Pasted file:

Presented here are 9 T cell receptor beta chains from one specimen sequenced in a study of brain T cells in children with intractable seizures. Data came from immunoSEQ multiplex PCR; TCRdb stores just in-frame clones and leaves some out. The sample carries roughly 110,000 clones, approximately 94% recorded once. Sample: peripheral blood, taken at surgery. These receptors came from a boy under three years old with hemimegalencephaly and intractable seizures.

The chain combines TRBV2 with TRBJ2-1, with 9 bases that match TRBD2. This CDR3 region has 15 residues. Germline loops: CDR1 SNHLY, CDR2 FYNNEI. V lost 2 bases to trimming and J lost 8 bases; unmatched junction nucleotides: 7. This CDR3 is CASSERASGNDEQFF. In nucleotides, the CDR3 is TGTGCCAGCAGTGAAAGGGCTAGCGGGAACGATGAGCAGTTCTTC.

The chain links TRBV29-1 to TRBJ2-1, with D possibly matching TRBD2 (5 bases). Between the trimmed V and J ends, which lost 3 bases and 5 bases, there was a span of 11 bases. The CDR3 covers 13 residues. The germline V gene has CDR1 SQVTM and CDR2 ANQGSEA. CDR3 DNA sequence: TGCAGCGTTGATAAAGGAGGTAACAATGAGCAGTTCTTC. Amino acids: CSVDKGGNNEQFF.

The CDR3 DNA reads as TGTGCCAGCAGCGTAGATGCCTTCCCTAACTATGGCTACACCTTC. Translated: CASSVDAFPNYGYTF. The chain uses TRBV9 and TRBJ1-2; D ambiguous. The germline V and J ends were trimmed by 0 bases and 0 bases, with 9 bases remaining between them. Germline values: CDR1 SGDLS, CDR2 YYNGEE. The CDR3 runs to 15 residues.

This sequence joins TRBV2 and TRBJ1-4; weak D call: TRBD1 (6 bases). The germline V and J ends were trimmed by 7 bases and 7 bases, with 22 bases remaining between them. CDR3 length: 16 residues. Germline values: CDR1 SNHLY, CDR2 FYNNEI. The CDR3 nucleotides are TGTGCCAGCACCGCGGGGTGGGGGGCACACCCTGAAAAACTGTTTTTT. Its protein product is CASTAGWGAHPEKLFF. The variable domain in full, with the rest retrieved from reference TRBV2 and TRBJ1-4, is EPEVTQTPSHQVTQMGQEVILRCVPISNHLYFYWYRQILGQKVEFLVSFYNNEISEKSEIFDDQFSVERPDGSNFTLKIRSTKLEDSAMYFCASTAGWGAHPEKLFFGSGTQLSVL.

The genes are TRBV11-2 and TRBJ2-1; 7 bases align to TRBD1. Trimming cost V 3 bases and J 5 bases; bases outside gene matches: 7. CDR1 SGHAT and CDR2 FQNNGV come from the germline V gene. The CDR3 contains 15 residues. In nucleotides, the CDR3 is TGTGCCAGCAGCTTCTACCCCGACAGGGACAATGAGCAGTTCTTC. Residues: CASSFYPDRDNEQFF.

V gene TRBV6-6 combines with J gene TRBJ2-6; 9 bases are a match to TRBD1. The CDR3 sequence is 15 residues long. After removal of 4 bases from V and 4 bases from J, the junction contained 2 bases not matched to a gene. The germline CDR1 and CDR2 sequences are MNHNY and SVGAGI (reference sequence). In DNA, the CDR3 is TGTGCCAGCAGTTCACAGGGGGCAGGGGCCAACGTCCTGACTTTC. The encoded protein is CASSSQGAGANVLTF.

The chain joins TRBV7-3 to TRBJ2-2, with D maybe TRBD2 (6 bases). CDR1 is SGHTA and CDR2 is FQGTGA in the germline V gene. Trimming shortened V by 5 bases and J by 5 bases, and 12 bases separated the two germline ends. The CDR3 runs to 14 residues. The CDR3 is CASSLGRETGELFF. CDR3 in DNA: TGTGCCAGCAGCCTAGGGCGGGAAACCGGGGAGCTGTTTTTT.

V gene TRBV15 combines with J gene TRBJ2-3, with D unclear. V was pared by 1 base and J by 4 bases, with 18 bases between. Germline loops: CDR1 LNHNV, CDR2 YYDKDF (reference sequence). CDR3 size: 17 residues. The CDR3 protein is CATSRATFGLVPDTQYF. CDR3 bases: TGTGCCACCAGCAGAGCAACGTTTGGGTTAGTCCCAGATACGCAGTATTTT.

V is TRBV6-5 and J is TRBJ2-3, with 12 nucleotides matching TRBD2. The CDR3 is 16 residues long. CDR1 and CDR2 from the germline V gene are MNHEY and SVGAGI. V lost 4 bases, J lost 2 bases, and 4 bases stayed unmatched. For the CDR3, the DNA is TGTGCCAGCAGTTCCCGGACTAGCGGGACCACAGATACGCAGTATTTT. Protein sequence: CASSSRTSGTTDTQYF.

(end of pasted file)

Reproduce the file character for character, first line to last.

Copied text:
Presented here are 9 T cell receptor beta chains from one specimen sequenced in a study of brain T cells in children with intractable seizures. Data came from immunoSEQ multiplex PCR; TCRdb stores just in-frame clones and leaves some out. The sample carries roughly 110,000 clones, approximately 94% recorded once. Sample: peripheral blood, taken at surgery. These receptors came from a boy under three years old with hemimegalencephaly and intractable seizures.

The chain combines TRBV2 with TRBJ2-1, with 9 bases that match TRBD2. This CDR3 region has 15 residues. Germline loops: CDR1 SNHLY, CDR2 FYNNEI. V lost 2 bases to trimming and J lost 8 bases; unmatched junction nucleotides: 7. This CDR3 is CASSERASGNDEQFF. In nucleotides, the CDR3 is TGTGCCAGCAGTGAAAGGGCTAGCGGGAACGATGAGCAGTTCTTC.

The chain links TRBV29-1 to TRBJ2-1, with D possibly matching TRBD2 (5 bases). Between the trimmed V and J ends, which lost 3 bases and 5 bases, there was a span of 11 bases. The CDR3 covers 13 residues. The germline V gene has CDR1 SQVTM and CDR2 ANQGSEA. CDR3 DNA sequence: TGCAGCGTTGATAAAGGAGGTAACAATGAGCAGTTCTTC. Amino acids: CSVDKGGNNEQFF.

The CDR3 DNA reads as TGTGCCAGCAGCGTAGATGCCTTCCCTAACTATGGCTACACCTTC. Translated: CASSVDAFPNYGYTF. The chain uses TRBV9 and TRBJ1-2; D ambiguous. The germline V and J ends were trimmed by 0 bases and 0 bases, with 9 bases remaining between them. Germline values: CDR1 SGDLS, CDR2 YYNGEE. The CDR3 runs to 15 residues.

This sequence joins TRBV2 and TRBJ1-4; weak D call: TRBD1 (6 bases). The germline V and J ends were trimmed by 7 bases and 7 bases, with 22 bases remaining between them. CDR3 length: 16 residues. Germline values: CDR1 SNHLY, CDR2 FYNNEI. The CDR3 nucleotides are TGTGCCAGCACCGCGGGGTGGGGGGCACACCCTGAAAAACTGTTTTTT. Its protein product is CASTAGWGAHPEKLFF. The variable domain in full, with the rest retrieved from reference TRBV2 and TRBJ1-4, is EPEVTQTPSHQVTQMGQEVILRCVPISNHLYFYWYRQILGQKVEFLVSFYNNEISEKSEIFDDQFSVERPDGSNFTLKIRSTKLEDSAMYFCASTAGWGAHPEKLFFGSGTQLSVL.

The genes are TRBV11-2 and TRBJ2-1; 7 bases align to TRBD1. Trimming cost V 3 bases and J 5 bases; bases outside gene matches: 7. CDR1 SGHAT and CDR2 FQNNGV come from the germline V gene. The CDR3 contains 15 residues. In nucleotides, the CDR3 is TGTGCCAGCAGCTTCTACCCCGACAGGGACAATGAGCAGTTCTTC. Residues: CASSFYPDRDNEQFF.

V gene TRBV6-6 combines with J gene TRBJ2-6; 9 bases are a match to TRBD1. The CDR3 sequence is 15 residues long. After removal of 4 bases from V and 4 bases from J, the junction contained 2 bases not matched to a gene. The germline CDR1 and CDR2 sequences are MNHNY and SVGAGI (reference sequence). In DNA, the CDR3 is TGTGCCAGCAGTTCACAGGGGGCAGGGGCCAACGTCCTGACTTTC. The encoded protein is CASSSQGAGANVLTF.

The chain joins TRBV7-3 to TRBJ2-2, with D maybe TRBD2 (6 bases). CDR1 is SGHTA and CDR2 is FQGTGA in the germline V gene. Trimming shortened V by 5 bases and J by 5 bases, and 12 bases separated the two germline ends. The CDR3 runs to 14 residues. The CDR3 is CASSLGRETGELFF. CDR3 in DNA: TGTGCCAGCAGCCTAGGGCGGGAAACCGGGGAGCTGTTTTTT.

V gene TRBV15 combines with J gene TRBJ2-3, with D unclear. V was pared by 1 base and J by 4 bases, with 18 bases between. Germline loops: CDR1 LNHNV, CDR2 YYDKDF (reference sequence). CDR3 size: 17 residues. The CDR3 protein is CATSRATFGLVPDTQYF. CDR3 bases: TGTGCCACCAGCAGAGCAACGTTTGGGTTAGTCCCAGATACGCAGTATTTT.

V is TRBV6-5 and J is TRBJ2-3, with 12 nucleotides matching TRBD2. The CDR3 is 16 residues long. CDR1 and CDR2 from the germline V gene are MNHEY and SVGAGI. V lost 4 bases, J lost 2 bases, and 4 bases stayed unmatched. For the CDR3, the DNA is TGTGCCAGCAGTTCCCGGACTAGCGGGACCACAGATACGCAGTATTTT. Protein sequence: CASSSRTSGTTDTQYF.